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Shoulder Pain

Those suffering from chronic and debilitating shoulder pain are not limited to flame throwing baseball pitchers or other world-class athletes. In fact, chronic shoulder pain is common to people from all walks of life.

Jared Mahylis, MD, is an orthopedic surgeon who specializes in treating shoulders. In fact, he comes to Franciscan Health from the prestigious Cleveland Clinic where he received his fellowship training in shoulder and elbow surgery.

What Are Some Common Causes Of Shoulder Pain?

The most common causes of shoulder pain a surgeon will treat are arthritis, rotator cuff tears, rotator cuff tendonitis, labrum injuries and fractures.

How Is Shoulder Pain Treated?

We try to start with non-operative treatments, which include oral anti-inflammatory pain medications, physical therapy and, finally, injections. Surgery is often the next step but will depend on what is causing the shoulder pain.

What If These Treatments Fail To Bring Relief?

We will often repair rotator cuff tears, labral and ligament injuries arthroscopically. This minimally-invasive approach has revolutionized how joint damage is repaired. Patients benefit from faster recovery times, shorter hospital stays and less scarring. In cases of severe or advanced arthritis we will usually perform arthroplasty, also known as shoulder replacement surgery.

What Are Some Important Advances In Shoulder Surgery?

Most commonly a CT scan, also known as a CAT scan, is performed which allows the surgeons to precisely examine the shoulder’s architecture. Using certain software programs, we can create a three-dimensional representation of each patient’s shoulder. This allows us to see the intricacies of their anatomy including bone loss and deformity, which gives us the ability to plan a patient’s replacement procedure in a way that will better fit their unique anatomy.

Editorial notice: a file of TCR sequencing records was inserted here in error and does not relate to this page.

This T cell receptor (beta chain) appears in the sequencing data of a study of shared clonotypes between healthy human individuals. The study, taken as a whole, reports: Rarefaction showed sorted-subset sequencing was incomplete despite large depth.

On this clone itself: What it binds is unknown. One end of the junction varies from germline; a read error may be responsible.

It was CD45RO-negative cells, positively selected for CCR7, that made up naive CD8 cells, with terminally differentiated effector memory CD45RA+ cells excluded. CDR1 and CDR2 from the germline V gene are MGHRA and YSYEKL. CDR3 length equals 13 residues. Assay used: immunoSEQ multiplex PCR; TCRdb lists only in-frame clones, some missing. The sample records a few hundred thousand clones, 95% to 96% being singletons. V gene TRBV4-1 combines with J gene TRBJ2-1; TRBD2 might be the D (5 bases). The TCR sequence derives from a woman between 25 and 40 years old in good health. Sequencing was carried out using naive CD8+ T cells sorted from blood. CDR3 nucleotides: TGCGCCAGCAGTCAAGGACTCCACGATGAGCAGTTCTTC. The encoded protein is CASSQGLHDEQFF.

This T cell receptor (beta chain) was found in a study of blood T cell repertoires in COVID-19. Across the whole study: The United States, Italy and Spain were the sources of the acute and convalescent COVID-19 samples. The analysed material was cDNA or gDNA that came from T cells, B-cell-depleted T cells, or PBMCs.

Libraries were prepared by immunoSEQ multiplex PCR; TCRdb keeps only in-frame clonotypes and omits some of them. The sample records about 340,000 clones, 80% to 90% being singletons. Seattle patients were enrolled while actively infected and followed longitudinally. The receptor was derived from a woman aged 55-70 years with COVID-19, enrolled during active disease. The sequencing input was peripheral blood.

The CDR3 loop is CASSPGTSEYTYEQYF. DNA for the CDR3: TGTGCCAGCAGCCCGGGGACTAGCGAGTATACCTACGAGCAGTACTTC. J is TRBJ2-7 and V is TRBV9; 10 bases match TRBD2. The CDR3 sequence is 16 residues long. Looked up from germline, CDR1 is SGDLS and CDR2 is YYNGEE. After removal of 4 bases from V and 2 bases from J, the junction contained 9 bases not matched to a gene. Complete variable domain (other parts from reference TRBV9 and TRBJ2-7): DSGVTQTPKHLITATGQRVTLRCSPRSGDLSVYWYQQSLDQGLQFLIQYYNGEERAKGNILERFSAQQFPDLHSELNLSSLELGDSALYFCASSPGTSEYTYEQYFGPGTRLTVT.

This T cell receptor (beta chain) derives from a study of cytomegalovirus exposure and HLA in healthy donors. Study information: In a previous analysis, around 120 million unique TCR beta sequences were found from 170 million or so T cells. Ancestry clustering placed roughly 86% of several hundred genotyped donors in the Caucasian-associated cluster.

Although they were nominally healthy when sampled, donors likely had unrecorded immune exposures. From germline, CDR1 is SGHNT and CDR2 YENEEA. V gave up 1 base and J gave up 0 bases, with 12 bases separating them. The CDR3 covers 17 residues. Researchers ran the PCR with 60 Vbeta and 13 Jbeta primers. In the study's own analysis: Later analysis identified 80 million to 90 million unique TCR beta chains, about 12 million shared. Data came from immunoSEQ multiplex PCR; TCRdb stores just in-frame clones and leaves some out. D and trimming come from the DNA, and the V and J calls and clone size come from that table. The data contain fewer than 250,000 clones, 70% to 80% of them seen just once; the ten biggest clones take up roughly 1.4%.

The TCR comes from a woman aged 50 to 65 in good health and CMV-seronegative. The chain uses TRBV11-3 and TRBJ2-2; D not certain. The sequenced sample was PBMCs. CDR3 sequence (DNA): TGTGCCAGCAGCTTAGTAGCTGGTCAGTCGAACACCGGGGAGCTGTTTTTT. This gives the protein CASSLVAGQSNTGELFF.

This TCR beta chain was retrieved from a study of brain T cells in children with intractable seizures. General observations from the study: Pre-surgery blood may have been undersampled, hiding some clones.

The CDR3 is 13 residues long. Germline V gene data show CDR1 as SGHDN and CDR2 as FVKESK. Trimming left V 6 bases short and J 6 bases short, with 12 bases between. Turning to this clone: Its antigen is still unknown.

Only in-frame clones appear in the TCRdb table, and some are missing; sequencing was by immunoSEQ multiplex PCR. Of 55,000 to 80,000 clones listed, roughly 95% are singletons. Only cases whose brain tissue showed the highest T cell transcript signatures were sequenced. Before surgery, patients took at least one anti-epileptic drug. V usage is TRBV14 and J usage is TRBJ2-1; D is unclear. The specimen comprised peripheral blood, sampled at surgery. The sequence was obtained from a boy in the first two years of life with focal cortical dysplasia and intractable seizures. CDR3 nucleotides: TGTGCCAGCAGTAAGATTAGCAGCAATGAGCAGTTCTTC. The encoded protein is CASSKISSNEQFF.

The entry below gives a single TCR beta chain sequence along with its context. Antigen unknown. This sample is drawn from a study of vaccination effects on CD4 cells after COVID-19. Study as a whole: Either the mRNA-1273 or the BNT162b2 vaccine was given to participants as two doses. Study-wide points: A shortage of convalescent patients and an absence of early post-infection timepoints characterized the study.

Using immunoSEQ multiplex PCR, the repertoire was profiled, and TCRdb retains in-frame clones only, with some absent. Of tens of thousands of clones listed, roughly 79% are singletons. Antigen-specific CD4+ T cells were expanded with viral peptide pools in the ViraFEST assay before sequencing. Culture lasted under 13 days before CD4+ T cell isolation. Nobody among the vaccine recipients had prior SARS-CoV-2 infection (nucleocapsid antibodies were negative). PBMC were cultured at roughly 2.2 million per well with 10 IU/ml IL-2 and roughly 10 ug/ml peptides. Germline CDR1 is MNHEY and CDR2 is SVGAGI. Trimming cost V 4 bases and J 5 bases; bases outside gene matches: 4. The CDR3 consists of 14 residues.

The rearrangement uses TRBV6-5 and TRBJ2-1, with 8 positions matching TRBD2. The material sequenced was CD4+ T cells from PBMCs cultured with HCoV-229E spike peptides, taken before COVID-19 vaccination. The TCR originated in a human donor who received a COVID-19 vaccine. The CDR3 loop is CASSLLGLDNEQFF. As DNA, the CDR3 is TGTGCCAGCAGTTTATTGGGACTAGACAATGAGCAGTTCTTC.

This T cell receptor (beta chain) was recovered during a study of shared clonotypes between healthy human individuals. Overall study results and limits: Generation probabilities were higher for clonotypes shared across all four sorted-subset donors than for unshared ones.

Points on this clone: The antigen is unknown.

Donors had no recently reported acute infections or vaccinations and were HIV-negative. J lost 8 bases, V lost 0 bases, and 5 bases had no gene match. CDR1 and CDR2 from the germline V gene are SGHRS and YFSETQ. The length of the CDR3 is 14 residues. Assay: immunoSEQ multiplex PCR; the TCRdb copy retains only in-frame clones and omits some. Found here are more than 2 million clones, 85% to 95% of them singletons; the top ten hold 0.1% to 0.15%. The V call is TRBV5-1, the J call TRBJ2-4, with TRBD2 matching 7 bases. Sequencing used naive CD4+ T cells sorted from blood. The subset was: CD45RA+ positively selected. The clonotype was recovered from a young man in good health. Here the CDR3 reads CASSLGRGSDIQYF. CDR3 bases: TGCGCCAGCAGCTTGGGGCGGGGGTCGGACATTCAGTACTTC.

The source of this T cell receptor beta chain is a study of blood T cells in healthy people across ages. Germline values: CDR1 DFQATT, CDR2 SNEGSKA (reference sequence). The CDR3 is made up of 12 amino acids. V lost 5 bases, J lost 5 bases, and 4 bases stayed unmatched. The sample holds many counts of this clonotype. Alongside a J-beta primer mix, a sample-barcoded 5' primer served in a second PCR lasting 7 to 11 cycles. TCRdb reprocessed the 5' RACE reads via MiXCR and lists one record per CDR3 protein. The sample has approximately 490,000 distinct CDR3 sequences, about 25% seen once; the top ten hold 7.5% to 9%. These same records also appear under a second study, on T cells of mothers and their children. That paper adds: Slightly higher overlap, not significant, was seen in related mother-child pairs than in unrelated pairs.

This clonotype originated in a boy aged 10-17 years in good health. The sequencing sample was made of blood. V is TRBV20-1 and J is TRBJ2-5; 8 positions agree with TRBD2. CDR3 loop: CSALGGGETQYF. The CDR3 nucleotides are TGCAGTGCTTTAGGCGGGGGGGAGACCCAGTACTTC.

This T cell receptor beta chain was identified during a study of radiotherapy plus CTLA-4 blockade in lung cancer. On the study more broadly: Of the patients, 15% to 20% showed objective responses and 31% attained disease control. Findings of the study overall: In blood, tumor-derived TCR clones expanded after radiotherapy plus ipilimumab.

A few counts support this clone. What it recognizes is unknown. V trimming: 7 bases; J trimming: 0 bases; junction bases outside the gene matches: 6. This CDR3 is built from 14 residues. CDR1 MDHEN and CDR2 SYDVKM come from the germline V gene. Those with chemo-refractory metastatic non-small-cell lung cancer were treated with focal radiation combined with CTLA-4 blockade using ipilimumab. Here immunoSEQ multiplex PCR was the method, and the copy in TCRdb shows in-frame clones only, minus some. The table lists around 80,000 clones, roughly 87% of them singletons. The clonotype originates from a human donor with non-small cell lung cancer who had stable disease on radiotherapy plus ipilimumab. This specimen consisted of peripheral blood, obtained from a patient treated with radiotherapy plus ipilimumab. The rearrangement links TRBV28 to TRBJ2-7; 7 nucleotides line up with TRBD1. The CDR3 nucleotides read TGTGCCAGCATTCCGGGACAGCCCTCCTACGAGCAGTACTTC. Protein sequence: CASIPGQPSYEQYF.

I utilize the 3-D CT images to plan out my patients’ procedures well before entering the operating room, but I can also bring the 3-D plans into surgery with me. That enables me to see the most precise detail and compare it to what I’m looking at during surgery. This ensures I place each implant exactly where that replacement part needs to go, and be sure I’m putting it in the perfect position to fit their anatomy.

Using the 3-D CT scan is my standard of care for replacement surgery patients unless there’s a reason why they can’t have a CT scan.

Is Shoulder Replacement Surgery On The Rise?

The number of people who develop arthritis in their shoulder and have replacement surgery is rising, due in part to the fact that people are living longer. It is also because our technology has improved. For example, in the past a replacement would not provide long-lasting benefit for people who had shoulder arthritis and a rotator cuff tear. Reverse total shoulder replacement has been proven to be very reliable in not only restoring function but eliminating pain.